The call sheet on my breakfast bar put the indisputable facts in black and white. Talent — that would be me — was to report hair- and makeup-ready by 7 a.m. It was my big break. My 15 seconds of fame. My first role in a real-live video production. I’d shopped, ironed five outfits, and hardly slept in anticipation of my commercial debut.
It didn’t bother me that I was just an extra in an office scene. I had a Personal Assistant and a stylist and access to a gorgeous spread of fruit and pastries. I anticipated my role: Would I walk across set to confer with a colleague? Would I be importantly running a presentation in the adjacent board room? The director sensed my
creative nervous vibe and said, “It’s going to be really low-key today.”
In show business we call that foreshadowing.
While I had not fully channeled my Aqua Net glory of the 80s, I had taken great care to give my hair a little extra height and style that morning. But quicker than you can say, “Lights, camera, action” our on-set stylist tamped my teased hair into submission. “This look might be a little flatter than you’re used to,” she said, “but this hairstyle will be more camera friendly.”
Mmmmkay. Wow. Surely my hair was not what the director had meant by low-key. My big screen debut was dawning and I looked like a boy.
“Come with me,” the producer urged, asking me to watch my step around a boom light as she led me on set. For the next eight hours I’d sit at a desk and dazzle viewers.
WITH MY BACK TO THE CAMERA.
I’d shopped, ironed five outfits, and hardly slept in anticipation of my back-neck-and-tricep’s commercial debut.
We filmed 37 takes of a 30-second spot and broke for lunch. I snuck into the ladies’ room to tease my hair. After shooting resumed, the stylist flattened it. Like a pancake. “Please,” I whimpered. “Just a little bit of height? I know I’m just an extra but I don’t feel like me.”
“Don’t worry. I’m watching the filming. You really can’t see your hair in the picture,” she said, muttering something about “here … this should fix it.” Wait. My hair isn’t even in the shot? Then could I JUST TEASE IT TO KINGDOM COME?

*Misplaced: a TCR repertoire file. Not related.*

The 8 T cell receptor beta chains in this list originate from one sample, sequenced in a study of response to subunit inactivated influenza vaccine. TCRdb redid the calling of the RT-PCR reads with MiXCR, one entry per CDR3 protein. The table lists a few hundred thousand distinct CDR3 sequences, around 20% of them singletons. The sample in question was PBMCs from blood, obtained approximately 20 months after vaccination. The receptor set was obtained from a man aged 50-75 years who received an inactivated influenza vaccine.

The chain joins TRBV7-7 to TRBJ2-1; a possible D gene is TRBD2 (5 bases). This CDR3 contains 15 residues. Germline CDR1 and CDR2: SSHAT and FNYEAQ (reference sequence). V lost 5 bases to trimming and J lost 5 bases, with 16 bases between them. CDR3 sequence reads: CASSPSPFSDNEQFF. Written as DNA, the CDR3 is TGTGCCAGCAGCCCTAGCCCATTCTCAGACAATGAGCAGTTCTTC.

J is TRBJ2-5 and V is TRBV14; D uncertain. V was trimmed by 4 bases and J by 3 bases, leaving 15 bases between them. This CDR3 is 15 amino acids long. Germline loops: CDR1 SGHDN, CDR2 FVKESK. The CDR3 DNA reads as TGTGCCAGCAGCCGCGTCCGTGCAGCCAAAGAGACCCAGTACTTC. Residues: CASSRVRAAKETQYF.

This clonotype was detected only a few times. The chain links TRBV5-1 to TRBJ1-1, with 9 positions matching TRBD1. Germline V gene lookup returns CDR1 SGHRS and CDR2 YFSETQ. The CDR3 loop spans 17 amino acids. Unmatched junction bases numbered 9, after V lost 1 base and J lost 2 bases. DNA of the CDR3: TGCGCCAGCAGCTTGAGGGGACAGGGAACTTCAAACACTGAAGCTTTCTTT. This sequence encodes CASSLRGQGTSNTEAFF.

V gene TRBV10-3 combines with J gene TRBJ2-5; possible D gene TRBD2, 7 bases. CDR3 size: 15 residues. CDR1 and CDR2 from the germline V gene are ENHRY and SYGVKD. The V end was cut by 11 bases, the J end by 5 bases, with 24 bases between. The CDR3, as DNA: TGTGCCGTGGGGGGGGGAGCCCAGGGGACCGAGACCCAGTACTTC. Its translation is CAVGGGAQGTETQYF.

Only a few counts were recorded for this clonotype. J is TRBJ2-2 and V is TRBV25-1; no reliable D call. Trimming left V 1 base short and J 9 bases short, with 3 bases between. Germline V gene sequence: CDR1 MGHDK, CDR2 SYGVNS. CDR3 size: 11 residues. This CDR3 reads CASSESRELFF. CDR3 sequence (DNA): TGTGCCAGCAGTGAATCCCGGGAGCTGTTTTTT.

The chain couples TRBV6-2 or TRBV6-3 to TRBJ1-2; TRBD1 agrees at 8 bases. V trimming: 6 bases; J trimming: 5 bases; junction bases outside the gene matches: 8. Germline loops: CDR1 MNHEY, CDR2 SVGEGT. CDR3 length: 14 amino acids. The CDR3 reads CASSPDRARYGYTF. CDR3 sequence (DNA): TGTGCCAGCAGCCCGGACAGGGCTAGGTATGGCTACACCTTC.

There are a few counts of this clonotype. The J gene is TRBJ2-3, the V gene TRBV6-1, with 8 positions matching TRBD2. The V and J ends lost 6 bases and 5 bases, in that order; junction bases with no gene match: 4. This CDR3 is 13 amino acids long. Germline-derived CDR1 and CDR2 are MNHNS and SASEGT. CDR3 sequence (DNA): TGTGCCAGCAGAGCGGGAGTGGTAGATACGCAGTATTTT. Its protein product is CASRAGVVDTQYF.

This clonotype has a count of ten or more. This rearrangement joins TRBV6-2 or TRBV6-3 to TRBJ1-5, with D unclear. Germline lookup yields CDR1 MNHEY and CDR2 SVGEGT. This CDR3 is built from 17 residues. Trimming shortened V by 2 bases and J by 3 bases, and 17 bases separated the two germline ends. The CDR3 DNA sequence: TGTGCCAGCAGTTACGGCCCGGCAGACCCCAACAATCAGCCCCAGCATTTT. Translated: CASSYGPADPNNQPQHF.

Oh, you guys. My big break in film couldn’t tee it up any better. This life just really isn’t all about us, is it?
Oh, we walked onto the set hair- and makeup-ready. But most of our scenes got cut in editing. We thought we were irreplaceable at work – or at home – until we realized we weren’t. We thought stuff would comfort us, but it ended up controlling us. We thought that being true to ourselves would be empowering, but addictions or emotional upheaval or isolation showed us who’s boss. We thought approval from others would be an elixir, but it triggered a hangover just like any other drug. We thought being right was more important than being in relationship. So now we’re alone.
God in his grace serves up a course correction: It’s not all about you. It’s not all about me. It sounds harsh unless we grab the idea with both hands and let it take us straight to freedom. A life that says, “God, do what You want. Make what You want. Write the story You want,” is a life less concerned with having a Personal Assistant and more concerned with being a Personal Assistant.
It’s not about upgrading to the latest phone or latest kitchen or latest husband.
It’s not about starving ourselves into size 6 jeans.